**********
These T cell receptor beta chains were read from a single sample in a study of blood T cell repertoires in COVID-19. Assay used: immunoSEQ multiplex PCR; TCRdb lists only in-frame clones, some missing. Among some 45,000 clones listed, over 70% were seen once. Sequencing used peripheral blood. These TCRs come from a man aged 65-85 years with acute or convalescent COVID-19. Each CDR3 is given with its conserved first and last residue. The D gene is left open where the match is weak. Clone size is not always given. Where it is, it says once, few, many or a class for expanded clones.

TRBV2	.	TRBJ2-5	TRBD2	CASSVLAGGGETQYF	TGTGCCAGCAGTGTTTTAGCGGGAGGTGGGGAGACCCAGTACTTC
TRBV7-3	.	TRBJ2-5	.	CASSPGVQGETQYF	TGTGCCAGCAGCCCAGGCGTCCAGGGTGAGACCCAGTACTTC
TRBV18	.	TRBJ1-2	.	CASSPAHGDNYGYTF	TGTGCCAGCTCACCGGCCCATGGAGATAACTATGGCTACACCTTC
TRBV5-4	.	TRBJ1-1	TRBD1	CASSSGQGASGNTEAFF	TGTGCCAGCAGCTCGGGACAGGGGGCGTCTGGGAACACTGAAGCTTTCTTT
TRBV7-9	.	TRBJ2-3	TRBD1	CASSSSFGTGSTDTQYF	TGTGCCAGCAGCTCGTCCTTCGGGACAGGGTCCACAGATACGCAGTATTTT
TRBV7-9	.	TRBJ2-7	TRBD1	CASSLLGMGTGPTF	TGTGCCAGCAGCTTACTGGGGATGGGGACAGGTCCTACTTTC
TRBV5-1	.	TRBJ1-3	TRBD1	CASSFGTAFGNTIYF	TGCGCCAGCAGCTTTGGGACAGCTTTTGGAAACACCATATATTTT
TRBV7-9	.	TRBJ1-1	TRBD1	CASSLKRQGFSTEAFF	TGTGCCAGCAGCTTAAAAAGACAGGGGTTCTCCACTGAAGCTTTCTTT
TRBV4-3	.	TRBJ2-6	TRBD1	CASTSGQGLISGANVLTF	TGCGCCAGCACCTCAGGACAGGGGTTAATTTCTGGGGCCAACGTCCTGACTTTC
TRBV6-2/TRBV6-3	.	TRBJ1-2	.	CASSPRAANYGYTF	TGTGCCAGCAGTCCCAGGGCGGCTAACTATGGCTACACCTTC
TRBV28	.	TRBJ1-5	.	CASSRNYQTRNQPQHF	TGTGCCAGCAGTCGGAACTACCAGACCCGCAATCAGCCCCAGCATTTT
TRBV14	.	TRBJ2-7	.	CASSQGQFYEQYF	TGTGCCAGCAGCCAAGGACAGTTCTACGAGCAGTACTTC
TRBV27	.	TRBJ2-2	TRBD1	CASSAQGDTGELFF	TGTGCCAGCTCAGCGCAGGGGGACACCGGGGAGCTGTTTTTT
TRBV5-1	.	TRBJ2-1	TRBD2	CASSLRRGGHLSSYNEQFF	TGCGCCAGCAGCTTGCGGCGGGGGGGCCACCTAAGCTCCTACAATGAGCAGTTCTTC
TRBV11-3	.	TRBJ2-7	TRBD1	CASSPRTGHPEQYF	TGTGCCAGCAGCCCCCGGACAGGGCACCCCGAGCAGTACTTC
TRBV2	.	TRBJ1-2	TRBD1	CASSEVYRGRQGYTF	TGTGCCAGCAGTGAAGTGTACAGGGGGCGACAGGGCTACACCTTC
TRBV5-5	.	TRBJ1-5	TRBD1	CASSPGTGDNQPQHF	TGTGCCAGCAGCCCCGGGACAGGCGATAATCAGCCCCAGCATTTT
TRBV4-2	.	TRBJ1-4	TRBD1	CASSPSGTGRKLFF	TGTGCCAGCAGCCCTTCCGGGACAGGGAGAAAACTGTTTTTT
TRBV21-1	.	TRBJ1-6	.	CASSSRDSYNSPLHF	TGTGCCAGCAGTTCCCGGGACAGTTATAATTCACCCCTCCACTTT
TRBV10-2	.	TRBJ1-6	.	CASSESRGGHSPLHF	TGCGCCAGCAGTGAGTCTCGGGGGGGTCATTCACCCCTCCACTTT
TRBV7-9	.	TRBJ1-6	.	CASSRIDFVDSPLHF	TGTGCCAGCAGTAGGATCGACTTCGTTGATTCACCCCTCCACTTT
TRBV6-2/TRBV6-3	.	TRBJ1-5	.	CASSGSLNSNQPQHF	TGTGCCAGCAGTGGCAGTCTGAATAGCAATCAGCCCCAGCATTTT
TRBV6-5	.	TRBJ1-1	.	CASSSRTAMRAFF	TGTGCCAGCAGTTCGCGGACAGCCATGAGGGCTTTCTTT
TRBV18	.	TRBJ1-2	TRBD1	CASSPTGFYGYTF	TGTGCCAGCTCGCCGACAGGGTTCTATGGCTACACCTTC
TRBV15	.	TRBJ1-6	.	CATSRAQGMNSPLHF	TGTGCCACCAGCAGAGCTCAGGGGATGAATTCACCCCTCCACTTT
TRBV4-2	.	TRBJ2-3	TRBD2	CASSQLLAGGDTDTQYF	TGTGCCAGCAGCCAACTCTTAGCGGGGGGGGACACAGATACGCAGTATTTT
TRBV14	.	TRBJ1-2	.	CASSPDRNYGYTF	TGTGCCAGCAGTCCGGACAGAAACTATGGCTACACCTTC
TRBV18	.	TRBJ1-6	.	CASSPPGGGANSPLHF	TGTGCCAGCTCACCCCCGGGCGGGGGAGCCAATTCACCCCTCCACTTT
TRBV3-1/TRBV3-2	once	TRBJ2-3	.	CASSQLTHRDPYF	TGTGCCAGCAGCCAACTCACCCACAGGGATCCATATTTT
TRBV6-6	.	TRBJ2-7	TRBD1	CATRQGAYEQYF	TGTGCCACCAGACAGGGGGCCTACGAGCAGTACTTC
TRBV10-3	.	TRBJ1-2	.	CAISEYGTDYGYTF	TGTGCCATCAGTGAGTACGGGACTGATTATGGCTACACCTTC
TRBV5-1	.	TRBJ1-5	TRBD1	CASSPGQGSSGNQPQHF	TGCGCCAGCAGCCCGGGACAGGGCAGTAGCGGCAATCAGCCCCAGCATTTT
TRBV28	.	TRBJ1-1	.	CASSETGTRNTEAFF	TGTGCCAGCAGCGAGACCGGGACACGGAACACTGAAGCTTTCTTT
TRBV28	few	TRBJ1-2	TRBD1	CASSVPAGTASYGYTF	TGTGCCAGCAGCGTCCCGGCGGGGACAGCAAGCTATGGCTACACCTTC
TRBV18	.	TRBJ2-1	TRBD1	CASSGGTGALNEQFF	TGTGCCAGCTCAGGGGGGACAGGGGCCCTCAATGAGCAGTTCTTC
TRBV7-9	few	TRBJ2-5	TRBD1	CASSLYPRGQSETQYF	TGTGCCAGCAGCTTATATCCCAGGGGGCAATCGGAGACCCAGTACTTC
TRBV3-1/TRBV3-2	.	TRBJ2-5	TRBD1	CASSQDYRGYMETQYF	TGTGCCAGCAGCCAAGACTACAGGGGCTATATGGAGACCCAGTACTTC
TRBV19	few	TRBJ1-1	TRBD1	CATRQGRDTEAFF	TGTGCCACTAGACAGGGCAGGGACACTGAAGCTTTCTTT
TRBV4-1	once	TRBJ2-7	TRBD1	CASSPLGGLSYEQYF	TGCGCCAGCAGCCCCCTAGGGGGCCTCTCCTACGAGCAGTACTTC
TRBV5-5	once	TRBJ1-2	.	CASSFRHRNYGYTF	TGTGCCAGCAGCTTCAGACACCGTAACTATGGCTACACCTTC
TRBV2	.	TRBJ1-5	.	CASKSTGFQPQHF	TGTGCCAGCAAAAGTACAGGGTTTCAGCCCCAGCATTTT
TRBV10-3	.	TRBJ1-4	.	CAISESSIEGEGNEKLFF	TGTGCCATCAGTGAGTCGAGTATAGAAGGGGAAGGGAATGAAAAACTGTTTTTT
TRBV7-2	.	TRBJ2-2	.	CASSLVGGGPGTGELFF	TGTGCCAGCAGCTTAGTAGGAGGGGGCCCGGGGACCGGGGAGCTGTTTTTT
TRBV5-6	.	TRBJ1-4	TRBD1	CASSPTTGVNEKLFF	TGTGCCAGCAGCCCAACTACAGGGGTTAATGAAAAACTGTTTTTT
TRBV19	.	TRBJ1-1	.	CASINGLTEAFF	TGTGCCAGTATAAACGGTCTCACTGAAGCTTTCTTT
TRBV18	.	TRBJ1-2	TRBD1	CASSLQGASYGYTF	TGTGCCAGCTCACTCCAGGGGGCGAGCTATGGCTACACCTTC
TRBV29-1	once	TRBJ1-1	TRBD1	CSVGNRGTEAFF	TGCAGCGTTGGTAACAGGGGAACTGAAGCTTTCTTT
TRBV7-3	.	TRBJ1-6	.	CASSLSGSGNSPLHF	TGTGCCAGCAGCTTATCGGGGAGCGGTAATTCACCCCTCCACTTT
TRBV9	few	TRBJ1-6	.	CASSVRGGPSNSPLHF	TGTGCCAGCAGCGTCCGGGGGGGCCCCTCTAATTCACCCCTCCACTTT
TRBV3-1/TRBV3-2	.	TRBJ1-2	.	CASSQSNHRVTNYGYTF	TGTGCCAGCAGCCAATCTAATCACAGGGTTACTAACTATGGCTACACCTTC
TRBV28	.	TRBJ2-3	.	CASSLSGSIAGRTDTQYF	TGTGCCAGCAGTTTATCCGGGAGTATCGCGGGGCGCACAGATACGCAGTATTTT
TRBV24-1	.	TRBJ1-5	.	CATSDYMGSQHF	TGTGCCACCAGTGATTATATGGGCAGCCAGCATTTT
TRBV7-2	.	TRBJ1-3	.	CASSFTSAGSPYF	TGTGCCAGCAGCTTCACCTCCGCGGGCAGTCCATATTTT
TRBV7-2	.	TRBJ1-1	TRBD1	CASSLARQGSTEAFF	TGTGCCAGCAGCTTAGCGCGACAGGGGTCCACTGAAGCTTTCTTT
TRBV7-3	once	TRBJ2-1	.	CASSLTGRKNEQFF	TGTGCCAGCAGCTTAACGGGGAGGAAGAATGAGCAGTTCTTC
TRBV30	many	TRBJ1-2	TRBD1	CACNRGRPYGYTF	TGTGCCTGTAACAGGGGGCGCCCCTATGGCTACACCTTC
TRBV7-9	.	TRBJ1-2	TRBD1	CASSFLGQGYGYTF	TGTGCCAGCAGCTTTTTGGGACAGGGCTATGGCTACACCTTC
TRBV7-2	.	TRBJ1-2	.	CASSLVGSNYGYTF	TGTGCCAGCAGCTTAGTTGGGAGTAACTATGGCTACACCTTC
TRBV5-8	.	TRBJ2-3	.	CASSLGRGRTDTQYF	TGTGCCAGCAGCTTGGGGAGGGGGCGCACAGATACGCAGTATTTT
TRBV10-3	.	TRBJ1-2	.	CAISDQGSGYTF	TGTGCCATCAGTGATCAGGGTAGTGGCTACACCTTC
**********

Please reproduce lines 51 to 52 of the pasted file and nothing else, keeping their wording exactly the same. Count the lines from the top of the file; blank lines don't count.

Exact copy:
TRBV3-1/TRBV3-2	.	TRBJ1-2	.	CASSQSNHRVTNYGYTF	TGTGCCAGCAGCCAATCTAATCACAGGGTTACTAACTATGGCTACACCTTC
TRBV28	.	TRBJ2-3	.	CASSLSGSIAGRTDTQYF	TGTGCCAGCAGTTTATCCGGGAGTATCGCGGGGCGCACAGATACGCAGTATTTT